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J Cardiovasc Aging 2023;3:3. 10.20517/jca.2022.34 © The Author(s) 2023.
Open Access Original Research Article

PANoptosis is a prominent feature of desmoplakin cardiomyopathy

1Center for Cardiovascular Genetics, Institute of Molecular Medicine and Department of Medicine, University of Texas Health Sciences Center at Houston, Houston, TX 77030, USA.

2Heart Center & Beijing Key Laboratory of Hypertension, Beijing Chaoyang Hospital, Capital Medical University, Beijing 100020, China.

3Center for Precision Health, School of Biomedical Informatics and School of Public Health, The University of Texas Health Science Center at Houston, Houston, TX 77030, USA.

Correspondence to: Dr. Ali J. Marian, Center for Cardiovascular Genetics, Institute of Molecular Medicine, The University of Texas Health Sciences Center, 6770 Bertner Street, Suite C900A, Houston, TX 77030, USA. E-mail: ali.j.marian@uth.tmc.edu

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    Academic Editor: Lorrie Kirshenbaum | Copy Editor: Fangling Lan | Production Editor: Fangling Lan

    © The Author(s) 2023. Open Access This article is licensed under a Creative Commons Attribution 4.0 International License (https://creativecommons.org/licenses/by/4.0/), which permits unrestricted use, sharing, adaptation, distribution and reproduction in any medium or format, for any purpose, even commercially, as long as you give appropriate credit to the original author(s) and the source, provide a link to the Creative Commons license, and indicate if changes were made.

    Abstract

    Introduction: Arrhythmogenic cardiomyopathy (ACM) is hereditary cardiomyopathy caused by pathogenic variants (mutations) in genes encoding the intercalated disc (ID), particularly desmosome proteins. ACM caused by mutations in the DSP gene encoding desmoplakin (DSP) is characterized by the prominence of cell death, myocardial fibrosis, and inflammation, and is referred to as desmoplakin cardiomyopathy.

    Aim: The aim of this article was to gain insight into the pathogenesis of DSP cardiomyopathy.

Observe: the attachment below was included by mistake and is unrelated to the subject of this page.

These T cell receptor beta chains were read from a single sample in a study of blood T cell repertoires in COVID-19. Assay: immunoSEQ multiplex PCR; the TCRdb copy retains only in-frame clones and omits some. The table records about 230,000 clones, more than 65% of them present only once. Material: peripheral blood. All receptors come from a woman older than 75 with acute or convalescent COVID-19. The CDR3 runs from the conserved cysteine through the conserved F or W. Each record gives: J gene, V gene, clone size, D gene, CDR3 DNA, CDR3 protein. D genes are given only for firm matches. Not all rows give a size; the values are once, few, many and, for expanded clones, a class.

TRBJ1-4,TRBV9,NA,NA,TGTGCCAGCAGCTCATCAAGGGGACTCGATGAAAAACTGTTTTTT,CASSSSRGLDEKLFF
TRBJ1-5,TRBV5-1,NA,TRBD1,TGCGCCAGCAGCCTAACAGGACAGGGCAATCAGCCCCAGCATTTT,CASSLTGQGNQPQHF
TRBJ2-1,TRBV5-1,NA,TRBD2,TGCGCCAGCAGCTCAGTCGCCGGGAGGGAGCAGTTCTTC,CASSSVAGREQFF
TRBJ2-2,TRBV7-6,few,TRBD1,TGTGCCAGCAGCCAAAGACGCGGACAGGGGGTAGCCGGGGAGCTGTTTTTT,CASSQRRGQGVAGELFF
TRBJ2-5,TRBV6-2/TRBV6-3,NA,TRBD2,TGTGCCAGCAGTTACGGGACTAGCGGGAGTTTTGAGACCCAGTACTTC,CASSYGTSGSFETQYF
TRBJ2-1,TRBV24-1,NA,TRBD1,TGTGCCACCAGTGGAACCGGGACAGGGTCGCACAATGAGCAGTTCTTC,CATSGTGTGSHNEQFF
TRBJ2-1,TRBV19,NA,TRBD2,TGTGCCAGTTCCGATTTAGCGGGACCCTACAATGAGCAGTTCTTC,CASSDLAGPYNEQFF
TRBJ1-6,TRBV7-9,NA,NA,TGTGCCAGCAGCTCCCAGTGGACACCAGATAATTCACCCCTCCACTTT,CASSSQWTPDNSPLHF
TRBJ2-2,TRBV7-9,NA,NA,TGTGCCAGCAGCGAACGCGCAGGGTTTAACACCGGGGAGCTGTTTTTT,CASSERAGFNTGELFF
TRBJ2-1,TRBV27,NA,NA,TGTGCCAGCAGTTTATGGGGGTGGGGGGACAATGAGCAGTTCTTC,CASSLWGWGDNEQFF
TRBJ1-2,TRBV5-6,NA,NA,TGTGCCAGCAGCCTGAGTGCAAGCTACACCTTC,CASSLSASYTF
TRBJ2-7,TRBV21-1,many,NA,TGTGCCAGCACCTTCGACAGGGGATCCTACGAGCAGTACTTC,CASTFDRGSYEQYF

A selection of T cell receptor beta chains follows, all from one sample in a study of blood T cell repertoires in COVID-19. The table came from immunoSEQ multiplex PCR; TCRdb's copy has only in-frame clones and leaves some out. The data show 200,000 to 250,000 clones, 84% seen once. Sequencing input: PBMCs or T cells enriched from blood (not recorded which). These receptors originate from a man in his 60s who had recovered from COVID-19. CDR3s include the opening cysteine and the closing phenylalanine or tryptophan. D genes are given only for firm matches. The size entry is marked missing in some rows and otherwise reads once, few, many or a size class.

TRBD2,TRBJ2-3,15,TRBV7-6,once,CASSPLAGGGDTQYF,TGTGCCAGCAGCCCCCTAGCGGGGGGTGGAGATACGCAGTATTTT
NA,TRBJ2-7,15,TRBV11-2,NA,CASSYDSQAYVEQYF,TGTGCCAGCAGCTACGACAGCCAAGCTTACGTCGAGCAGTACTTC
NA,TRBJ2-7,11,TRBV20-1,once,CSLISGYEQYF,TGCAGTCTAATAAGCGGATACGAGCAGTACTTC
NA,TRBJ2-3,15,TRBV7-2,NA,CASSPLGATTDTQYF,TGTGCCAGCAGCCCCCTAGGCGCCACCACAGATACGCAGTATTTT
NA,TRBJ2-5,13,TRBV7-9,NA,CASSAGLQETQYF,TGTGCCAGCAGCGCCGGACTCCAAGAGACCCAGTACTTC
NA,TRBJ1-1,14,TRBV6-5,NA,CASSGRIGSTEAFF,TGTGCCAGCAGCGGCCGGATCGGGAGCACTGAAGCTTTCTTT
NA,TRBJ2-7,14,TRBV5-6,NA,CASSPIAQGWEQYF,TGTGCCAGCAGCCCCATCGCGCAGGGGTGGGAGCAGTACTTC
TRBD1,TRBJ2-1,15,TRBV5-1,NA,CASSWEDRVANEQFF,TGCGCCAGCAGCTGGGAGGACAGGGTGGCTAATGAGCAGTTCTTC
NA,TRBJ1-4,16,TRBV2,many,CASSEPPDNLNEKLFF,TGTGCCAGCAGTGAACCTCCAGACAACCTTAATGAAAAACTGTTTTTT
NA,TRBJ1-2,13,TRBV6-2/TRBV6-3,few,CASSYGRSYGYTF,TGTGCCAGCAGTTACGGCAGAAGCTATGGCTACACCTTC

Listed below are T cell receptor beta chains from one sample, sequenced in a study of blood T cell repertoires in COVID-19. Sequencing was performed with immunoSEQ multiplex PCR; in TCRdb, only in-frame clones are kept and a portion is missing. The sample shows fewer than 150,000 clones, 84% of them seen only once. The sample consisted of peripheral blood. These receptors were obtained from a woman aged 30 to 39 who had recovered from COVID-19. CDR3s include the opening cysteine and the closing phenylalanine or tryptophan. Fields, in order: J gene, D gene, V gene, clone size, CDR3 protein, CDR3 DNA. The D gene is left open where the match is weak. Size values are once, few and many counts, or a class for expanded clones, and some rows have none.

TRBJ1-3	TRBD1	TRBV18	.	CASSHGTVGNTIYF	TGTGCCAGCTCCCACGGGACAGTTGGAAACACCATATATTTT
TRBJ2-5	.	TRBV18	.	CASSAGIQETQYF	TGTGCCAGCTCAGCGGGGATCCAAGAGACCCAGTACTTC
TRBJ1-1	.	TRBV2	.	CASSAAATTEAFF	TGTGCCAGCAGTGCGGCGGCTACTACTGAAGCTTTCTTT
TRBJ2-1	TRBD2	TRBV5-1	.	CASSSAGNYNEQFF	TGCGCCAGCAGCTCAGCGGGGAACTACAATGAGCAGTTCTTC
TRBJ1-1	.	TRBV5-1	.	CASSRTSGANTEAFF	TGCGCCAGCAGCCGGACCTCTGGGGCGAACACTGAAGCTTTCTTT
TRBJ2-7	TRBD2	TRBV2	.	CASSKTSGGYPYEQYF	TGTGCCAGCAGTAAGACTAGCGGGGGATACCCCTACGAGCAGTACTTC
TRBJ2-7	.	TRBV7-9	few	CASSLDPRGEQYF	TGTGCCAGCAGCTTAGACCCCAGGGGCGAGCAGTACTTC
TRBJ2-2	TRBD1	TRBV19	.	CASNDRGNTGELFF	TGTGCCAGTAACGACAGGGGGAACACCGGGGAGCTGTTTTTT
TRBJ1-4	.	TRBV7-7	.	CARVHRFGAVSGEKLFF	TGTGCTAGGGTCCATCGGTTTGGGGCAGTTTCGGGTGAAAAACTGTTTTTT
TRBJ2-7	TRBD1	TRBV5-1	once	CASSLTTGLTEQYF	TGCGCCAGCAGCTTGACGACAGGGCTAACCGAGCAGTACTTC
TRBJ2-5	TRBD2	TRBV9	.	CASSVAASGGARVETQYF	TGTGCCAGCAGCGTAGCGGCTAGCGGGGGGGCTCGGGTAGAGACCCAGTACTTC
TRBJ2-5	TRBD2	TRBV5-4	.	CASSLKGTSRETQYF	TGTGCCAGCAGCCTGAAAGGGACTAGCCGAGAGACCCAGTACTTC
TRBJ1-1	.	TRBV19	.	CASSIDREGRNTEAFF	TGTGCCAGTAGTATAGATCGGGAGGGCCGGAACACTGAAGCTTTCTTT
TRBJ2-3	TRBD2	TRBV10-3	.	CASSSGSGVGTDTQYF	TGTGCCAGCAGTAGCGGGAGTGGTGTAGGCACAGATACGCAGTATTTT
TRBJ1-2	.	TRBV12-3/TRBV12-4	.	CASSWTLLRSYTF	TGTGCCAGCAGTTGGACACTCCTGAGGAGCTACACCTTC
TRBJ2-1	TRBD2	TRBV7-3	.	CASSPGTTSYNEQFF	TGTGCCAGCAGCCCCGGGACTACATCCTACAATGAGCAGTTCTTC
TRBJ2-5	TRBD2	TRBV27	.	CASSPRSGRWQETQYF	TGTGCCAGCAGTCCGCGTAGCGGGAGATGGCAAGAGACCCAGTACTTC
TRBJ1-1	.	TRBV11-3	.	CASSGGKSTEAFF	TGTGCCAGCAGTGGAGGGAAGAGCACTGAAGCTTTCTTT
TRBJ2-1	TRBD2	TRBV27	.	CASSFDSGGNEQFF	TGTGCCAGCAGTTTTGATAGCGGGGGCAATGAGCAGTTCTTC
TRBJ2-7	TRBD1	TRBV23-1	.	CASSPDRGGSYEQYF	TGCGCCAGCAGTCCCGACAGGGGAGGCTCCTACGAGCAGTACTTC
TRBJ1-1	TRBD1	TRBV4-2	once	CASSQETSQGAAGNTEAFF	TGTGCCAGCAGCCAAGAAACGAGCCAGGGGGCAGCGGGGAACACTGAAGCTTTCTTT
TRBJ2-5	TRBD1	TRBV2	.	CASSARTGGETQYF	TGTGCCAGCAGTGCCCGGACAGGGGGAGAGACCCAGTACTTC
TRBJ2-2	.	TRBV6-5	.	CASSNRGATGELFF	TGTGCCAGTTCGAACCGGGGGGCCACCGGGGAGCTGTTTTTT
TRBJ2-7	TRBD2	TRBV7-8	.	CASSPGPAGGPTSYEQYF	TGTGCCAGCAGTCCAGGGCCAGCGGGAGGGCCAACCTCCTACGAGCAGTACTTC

Methods and Results: The Dsp gene was exclusively deleted in cardiac myocytes using tamoxifen-inducible MerCreMer (Myh6-McmTam) and floxed Dsp (DspF/F) mice (Myh6-McmTam:DspF/F). Recombination was induced upon subcutaneous injection of tamoxifen (30 mg/kg/d) for 5 days starting post-natal day 14. Survival was analyzed by Kaplan-Meier plots, cardiac function by echocardiography, arrhythmias by rhythm monitoring, and gene expression by RNA-Seq, immunoblotting, and immunofluorescence techniques. Cell death was analyzed by the TUNEL assay and the expression levels of specific markers were by RT-PCR and immunoblotting. Myocardial fibrosis was assessed by picrosirius red staining of the myocardial sections, RT-PCR, and immunoblotting. The Myh6-McmTam:DspF/F mice showed extensive molecular remodeling of the IDs and the differential expression of ~10,000 genes, which predicted activation of KDM5A, IRFs, and NFκB and suppression of PPARGC1A and RB1, among others in the DSP-deficient myocytes. Gene set enrichment analysis predicted activation of the TNFα/NFκB pathway, inflammation, cell death programs, and fibrosis. Analysis of cell death markers indicated PANoptosis, comprised of apoptosis (increased CASP3, CASP8, BAD and reduced BCL2), necroptosis (increased RIPK1, RIPK3, and MLKL), and pyroptosis (increased GSDMD and ASC or PYCARD) in the DSP-deficient myocytes. Transcript levels of the pro-inflammatory and pro-fibrotic genes were increased and myocardial fibrosis comprised ~25% of the myocardium in the DSP-deficient hearts. The Myh6-McmTam:DspF/F mice showed severe cardiac systolic dysfunction and ventricular arrhythmias, and died prematurely with a median survival rate of ~2 months.